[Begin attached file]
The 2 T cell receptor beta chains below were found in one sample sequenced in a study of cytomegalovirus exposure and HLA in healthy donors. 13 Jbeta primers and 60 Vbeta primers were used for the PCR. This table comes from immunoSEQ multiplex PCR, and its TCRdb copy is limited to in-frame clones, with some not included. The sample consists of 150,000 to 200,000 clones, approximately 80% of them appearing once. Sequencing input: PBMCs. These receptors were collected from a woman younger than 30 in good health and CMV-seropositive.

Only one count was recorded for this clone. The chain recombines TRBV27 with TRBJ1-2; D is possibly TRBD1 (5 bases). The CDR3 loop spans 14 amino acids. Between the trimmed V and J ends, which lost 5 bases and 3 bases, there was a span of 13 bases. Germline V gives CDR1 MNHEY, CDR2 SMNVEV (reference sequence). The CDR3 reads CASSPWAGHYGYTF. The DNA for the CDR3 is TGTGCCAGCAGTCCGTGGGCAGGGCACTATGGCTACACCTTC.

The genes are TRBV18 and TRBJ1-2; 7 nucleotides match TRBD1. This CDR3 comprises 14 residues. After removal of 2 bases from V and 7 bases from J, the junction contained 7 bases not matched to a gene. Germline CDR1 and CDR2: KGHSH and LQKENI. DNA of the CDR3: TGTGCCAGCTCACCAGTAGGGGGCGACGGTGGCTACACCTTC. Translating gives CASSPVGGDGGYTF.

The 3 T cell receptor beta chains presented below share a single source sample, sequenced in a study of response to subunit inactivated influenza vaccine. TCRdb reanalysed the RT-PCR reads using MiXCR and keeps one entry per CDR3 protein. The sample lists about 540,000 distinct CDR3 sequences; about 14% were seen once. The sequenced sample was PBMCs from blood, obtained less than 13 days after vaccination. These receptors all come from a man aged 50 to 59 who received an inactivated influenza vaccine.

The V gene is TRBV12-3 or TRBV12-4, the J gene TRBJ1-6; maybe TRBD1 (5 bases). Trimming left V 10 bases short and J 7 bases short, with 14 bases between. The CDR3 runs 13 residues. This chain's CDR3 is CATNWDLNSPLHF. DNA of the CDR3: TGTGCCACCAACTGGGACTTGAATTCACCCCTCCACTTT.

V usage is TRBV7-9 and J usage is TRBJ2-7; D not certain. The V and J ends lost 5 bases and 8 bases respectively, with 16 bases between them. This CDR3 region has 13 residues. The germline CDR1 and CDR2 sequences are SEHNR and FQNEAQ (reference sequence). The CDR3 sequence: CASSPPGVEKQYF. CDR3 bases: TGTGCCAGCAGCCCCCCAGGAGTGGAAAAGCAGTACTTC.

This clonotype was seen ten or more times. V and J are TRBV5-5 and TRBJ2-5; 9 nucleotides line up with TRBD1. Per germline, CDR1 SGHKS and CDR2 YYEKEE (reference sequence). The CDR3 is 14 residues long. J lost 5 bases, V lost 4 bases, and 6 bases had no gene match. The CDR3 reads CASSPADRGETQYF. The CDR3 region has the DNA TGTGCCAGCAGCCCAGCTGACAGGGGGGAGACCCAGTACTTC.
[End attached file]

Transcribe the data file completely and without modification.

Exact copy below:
The 2 T cell receptor beta chains below were found in one sample sequenced in a study of cytomegalovirus exposure and HLA in healthy donors. 13 Jbeta primers and 60 Vbeta primers were used for the PCR. This table comes from immunoSEQ multiplex PCR, and its TCRdb copy is limited to in-frame clones, with some not included. The sample consists of 150,000 to 200,000 clones, approximately 80% of them appearing once. Sequencing input: PBMCs. These receptors were collected from a woman younger than 30 in good health and CMV-seropositive.

Only one count was recorded for this clone. The chain recombines TRBV27 with TRBJ1-2; D is possibly TRBD1 (5 bases). The CDR3 loop spans 14 amino acids. Between the trimmed V and J ends, which lost 5 bases and 3 bases, there was a span of 13 bases. Germline V gives CDR1 MNHEY, CDR2 SMNVEV (reference sequence). The CDR3 reads CASSPWAGHYGYTF. The DNA for the CDR3 is TGTGCCAGCAGTCCGTGGGCAGGGCACTATGGCTACACCTTC.

The genes are TRBV18 and TRBJ1-2; 7 nucleotides match TRBD1. This CDR3 comprises 14 residues. After removal of 2 bases from V and 7 bases from J, the junction contained 7 bases not matched to a gene. Germline CDR1 and CDR2: KGHSH and LQKENI. DNA of the CDR3: TGTGCCAGCTCACCAGTAGGGGGCGACGGTGGCTACACCTTC. Translating gives CASSPVGGDGGYTF.

The 3 T cell receptor beta chains presented below share a single source sample, sequenced in a study of response to subunit inactivated influenza vaccine. TCRdb reanalysed the RT-PCR reads using MiXCR and keeps one entry per CDR3 protein. The sample lists about 540,000 distinct CDR3 sequences; about 14% were seen once. The sequenced sample was PBMCs from blood, obtained less than 13 days after vaccination. These receptors all come from a man aged 50 to 59 who received an inactivated influenza vaccine.

The V gene is TRBV12-3 or TRBV12-4, the J gene TRBJ1-6; maybe TRBD1 (5 bases). Trimming left V 10 bases short and J 7 bases short, with 14 bases between. The CDR3 runs 13 residues. This chain's CDR3 is CATNWDLNSPLHF. DNA of the CDR3: TGTGCCACCAACTGGGACTTGAATTCACCCCTCCACTTT.

V usage is TRBV7-9 and J usage is TRBJ2-7; D not certain. The V and J ends lost 5 bases and 8 bases respectively, with 16 bases between them. This CDR3 region has 13 residues. The germline CDR1 and CDR2 sequences are SEHNR and FQNEAQ (reference sequence). The CDR3 sequence: CASSPPGVEKQYF. CDR3 bases: TGTGCCAGCAGCCCCCCAGGAGTGGAAAAGCAGTACTTC.

This clonotype was seen ten or more times. V and J are TRBV5-5 and TRBJ2-5; 9 nucleotides line up with TRBD1. Per germline, CDR1 SGHKS and CDR2 YYEKEE (reference sequence). The CDR3 is 14 residues long. J lost 5 bases, V lost 4 bases, and 6 bases had no gene match. The CDR3 reads CASSPADRGETQYF. The CDR3 region has the DNA TGTGCCAGCAGCCCAGCTGACAGGGGGGAGACCCAGTACTTC.